When we first moved in, I didn’t have a myopic view of life on my plot of land; I could see the other side of the house too, and Glenda lived over there. As we struggled with our little people and big boxes on moving day, Glenda scurried over to lend a hand by scooping up Dexter. She whisked him away to safety in her house, never mind her cats who didn’t care for his blustering ways.

Glenda told me about the previous homeowners. Besides having babies in our house, Brian’s wife had been dedicated to her healthy lifestyle and ran for exercise—nine months pregnant—with a two-year-old strapped to her back. I also heard from Glenda that before Brian and his wife’s short stint in north, our house had been hastily renovated. Some workmen had hauled out the original cast iron tub and chucked it, replacing it with a cheaper version. The men had also been very tall, setting our bathroom mirror and all our cupboards unusually high. Glenda thought our house was one of the original Sears kit houses, and I searched the basement beams for the stamp to prove it.

Not only was Glenda a wealth of information, but she also had an admirable tolerance for our noisy presence next door. At the beginning, Flicka was given to bouts of screaming when hair wash time rolled around each week. I preferred the cup-dumping rinse method since it was faster, but that made the screaming even louder and more frantic. With all my creative mothering, I couldn’t figure out a way to wash her hair, minus the shrieking and tears. I finally asked Glenda if she heard the racket since our bathroom faced her house. I learned she had tinnitus, a condition which amplified noise. But she was gracious and didn’t dole out judgment over our household decibel level on bath night.


In 2005, Dad stayed with us for a couple days while he went to medical appointments at the University of Minnesota. After eight years of chemo treatments for chronic lymphocytic leukemia, he qualified for a bone marrow transplant, and we celebrated. Our celebrations were muted, though, when early one day Dad and I spied something strange next door. Glenda’s garage door stood open with her car inside. She didn’t go anywhere without her car. I noticed she hadn’t collected her mail either. I called her. No answer on her home phone, and her cell phone went right to voice mail. I knocked on her door. No answer.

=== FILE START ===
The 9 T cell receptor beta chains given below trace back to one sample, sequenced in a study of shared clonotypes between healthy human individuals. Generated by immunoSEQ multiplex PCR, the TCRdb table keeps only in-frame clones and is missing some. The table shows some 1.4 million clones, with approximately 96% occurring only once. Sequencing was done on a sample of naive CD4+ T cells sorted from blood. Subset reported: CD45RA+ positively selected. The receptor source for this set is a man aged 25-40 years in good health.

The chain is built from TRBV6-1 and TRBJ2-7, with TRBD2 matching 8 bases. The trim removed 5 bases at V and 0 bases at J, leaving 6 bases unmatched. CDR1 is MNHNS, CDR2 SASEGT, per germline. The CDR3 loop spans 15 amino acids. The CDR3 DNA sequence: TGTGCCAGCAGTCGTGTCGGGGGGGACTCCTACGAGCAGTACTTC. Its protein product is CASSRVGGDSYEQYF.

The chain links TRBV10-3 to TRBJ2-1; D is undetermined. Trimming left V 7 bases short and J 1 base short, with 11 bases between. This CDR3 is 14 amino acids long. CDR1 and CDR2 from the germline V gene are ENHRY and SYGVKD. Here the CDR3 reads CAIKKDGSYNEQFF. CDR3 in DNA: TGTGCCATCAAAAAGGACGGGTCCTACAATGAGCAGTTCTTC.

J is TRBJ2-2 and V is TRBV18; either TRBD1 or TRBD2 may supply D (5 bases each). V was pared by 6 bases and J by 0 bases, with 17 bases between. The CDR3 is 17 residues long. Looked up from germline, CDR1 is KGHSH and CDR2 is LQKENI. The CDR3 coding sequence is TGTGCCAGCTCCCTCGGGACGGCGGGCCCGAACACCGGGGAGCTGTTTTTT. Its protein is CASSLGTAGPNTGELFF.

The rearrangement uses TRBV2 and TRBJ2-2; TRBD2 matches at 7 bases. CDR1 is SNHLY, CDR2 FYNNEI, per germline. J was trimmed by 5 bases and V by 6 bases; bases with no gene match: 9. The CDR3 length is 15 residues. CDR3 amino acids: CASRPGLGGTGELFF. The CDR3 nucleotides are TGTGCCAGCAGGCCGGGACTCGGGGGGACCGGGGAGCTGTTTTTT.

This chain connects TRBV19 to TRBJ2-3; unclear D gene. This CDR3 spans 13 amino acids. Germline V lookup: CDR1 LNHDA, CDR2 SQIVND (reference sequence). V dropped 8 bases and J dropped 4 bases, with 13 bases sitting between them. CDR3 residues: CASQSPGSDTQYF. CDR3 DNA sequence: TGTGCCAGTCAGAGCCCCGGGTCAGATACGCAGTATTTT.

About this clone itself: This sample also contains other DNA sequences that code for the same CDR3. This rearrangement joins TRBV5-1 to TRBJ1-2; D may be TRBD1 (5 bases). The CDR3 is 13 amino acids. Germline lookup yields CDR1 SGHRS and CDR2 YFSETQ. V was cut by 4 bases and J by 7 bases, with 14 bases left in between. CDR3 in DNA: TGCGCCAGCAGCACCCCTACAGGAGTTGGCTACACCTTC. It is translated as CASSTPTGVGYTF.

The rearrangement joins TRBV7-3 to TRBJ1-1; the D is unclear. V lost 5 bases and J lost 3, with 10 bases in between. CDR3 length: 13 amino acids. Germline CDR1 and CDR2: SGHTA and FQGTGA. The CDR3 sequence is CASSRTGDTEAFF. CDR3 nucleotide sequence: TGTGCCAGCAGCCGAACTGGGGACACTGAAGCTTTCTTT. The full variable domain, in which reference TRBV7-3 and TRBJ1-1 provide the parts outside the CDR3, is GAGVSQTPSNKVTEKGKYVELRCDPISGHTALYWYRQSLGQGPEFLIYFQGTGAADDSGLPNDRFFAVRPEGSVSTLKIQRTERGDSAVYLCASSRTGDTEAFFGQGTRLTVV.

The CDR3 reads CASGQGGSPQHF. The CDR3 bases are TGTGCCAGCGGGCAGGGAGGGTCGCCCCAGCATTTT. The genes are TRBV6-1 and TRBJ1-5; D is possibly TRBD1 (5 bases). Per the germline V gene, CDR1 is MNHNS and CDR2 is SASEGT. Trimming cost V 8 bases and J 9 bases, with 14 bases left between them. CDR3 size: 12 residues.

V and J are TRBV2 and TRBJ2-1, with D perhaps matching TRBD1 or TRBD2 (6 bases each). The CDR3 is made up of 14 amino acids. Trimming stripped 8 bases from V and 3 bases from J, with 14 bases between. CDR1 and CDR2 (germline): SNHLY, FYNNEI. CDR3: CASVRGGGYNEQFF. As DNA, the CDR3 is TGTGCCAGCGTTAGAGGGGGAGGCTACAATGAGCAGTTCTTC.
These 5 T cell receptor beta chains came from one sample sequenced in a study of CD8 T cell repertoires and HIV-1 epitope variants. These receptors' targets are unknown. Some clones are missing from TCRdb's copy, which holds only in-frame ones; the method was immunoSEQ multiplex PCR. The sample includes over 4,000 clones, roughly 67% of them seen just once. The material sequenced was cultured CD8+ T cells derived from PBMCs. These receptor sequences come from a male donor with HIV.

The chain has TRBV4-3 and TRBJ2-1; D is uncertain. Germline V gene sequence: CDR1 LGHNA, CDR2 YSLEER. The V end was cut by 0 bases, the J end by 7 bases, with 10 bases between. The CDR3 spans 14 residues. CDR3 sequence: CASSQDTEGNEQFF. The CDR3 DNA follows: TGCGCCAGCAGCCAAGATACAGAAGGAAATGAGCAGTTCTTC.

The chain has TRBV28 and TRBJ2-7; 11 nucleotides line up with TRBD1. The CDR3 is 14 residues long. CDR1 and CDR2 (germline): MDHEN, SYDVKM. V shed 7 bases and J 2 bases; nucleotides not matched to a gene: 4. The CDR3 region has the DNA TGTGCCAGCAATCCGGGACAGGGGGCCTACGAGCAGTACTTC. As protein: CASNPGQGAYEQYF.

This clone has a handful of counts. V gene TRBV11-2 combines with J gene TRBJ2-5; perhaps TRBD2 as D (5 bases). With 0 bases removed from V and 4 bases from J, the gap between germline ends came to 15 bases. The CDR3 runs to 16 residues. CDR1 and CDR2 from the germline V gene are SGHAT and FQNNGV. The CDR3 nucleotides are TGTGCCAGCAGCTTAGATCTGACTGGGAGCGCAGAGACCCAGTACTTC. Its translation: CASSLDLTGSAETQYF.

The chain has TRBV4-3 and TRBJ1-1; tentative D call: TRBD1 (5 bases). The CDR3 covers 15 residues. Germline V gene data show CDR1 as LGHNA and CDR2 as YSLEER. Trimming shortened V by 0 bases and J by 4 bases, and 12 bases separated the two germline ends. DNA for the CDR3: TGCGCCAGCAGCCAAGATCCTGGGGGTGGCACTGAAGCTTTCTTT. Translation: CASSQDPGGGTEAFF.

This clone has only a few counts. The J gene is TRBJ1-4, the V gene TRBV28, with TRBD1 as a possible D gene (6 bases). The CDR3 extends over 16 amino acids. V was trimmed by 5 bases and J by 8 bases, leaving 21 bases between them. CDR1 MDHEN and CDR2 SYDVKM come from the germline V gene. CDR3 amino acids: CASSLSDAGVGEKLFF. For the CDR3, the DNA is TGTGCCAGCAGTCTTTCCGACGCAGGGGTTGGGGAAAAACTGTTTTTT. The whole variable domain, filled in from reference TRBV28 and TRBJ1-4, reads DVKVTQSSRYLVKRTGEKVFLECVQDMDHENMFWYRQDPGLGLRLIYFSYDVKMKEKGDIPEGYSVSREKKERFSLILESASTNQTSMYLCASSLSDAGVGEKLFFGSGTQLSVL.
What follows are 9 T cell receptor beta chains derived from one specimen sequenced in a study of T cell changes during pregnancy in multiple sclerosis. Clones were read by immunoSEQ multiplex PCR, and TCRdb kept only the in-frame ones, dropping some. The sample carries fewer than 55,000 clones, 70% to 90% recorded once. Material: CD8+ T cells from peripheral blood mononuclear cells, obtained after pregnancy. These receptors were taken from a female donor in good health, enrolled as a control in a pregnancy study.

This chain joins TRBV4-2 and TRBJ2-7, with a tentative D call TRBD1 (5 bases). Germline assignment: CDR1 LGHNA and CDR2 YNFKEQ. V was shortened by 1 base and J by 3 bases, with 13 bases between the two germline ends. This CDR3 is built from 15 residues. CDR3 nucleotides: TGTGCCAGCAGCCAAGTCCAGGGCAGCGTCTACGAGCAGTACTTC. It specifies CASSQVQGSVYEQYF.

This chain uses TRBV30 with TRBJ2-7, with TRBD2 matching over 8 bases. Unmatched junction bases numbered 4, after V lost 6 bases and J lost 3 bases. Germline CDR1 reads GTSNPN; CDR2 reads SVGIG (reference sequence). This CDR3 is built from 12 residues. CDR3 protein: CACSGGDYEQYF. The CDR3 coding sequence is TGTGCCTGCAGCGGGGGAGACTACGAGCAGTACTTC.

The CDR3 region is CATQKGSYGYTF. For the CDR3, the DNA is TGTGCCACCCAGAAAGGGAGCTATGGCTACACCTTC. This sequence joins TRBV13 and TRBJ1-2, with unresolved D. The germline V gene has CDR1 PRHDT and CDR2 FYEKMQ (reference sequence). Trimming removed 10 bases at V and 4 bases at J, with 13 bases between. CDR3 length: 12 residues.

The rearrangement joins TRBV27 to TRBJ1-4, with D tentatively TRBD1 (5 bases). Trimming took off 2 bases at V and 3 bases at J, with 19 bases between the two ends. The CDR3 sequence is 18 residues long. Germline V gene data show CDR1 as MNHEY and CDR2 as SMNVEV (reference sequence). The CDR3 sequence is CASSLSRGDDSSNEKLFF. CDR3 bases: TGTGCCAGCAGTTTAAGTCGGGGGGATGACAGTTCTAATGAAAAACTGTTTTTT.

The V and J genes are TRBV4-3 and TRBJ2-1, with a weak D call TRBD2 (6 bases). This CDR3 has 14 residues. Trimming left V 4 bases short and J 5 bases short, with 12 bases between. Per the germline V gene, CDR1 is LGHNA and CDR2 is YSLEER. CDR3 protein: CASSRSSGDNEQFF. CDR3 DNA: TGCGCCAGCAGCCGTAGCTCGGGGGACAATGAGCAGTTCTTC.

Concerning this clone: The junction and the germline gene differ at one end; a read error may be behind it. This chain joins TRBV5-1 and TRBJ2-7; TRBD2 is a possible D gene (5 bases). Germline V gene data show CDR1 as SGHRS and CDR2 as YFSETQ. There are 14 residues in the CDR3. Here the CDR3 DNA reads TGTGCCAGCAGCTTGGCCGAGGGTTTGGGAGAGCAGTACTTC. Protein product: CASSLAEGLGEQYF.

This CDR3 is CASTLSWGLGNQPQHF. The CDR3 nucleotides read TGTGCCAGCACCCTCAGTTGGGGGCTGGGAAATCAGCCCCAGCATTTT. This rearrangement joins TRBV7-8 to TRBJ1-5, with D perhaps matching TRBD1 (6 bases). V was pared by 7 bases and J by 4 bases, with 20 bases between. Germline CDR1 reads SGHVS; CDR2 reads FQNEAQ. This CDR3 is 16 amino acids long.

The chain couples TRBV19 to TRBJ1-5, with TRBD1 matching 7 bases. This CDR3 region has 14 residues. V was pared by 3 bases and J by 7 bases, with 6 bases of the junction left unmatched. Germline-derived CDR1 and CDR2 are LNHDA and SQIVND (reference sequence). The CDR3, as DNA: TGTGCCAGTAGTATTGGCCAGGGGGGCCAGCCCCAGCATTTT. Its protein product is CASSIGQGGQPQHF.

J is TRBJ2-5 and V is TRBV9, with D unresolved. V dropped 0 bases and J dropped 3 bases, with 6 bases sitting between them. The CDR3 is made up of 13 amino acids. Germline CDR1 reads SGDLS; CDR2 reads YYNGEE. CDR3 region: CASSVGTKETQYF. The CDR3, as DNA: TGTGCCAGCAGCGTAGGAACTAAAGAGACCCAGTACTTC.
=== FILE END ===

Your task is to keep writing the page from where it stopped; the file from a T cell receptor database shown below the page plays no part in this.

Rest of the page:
Hours passed, and the sky grew dark. Still, nothing changed next door, and no one flipped on the lights at Glenda’s. I called her number again and again. Now I was too afraid to look into the windows of her car, still parked in the open garage.

“Maybe I should call the police,” I said to Dad.

“I’d say so.”

A police car pulled up in front of Glenda’s within minutes. Although a public school superintendent by profession, Dad had been knit together with a healthy dose of curiosity and adventure. From inside our house, he surveilled the activity next door like a TV cop, and he delivered a play-by-play even though I was watching too.

The officer closed Glenda’s garage door. Then he chatted with the guy across the alley who had strolled over. While they talked, they pointed at the garage and nodded. Then the guy went back to his place. The officer walked through Glenda’s yard and swiped his flashlight beam across her front porch and into the windows. He returned to his squad car and sat for a few minutes. Then he came to our door.

“She’s in there. Said she’s okay, but sick, and that’s why she didn’t pick up.”

“Thanks,” I said, relieved.

When Husband got home, Dad and I told him all about it.

“Then the police patched a call through to her house,” I said.

“You mean they called her?” Husband said, cutting through the drama.

“I guess you could put it that way. Turns out, she’s all right.”

Glenda finally phoned me the next day.

“It was bronchitis. Couldn’t get out of bed to get the phone.”

“Glad you’re alive. I was worried, Glenda.”

“Sorry. I guess the guy across the alley was worried too. Nice to have neighbors like that.”


A week after the scare with Glenda, I heard the still, small Voice.

It’s not often the future is so clearly outlined for us. But for me, this time it was. I told Husband about the plan I believed was laid out for me. He agreed but said it was meant for us—not just me. After Dad’s medical procedure at the end of December 2005, I would be his caregiver. I didn’t have any medical background for taking on a post bone marrow transplant patient, but I knew it was for me—for us. And I wasn’t afraid.

“Dad, come to our house to recuperate after the transplant,” I told him. “You should be with us.”


Dad didn’t question my sincerity. He didn’t argue about how it would be too much for me with a kindergartner, a four-year-old, a one-year-old, and taking care of three-year-old Willow too. He just said okay.

A gentle tug this way and that in life—the giving and receiving of help—when we’re sick with bronchitis or cancer. I had needed help too in the past—with vertigo and with a botched epidural that left me unable to walk for weeks after Flicka was born—and I had accepted it gratefully, because I couldn’t help myself then. But now Strength would see me through the next adventures, and I was ready to take them on.


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*Names in this blog have been changed to protect my family, neighbors, and friends in the neighborhood, and in a nod of appreciation to the beloved Swedish author Maj Lindman, I’ve renamed my three blondies Flicka, Ricka, and Dicka.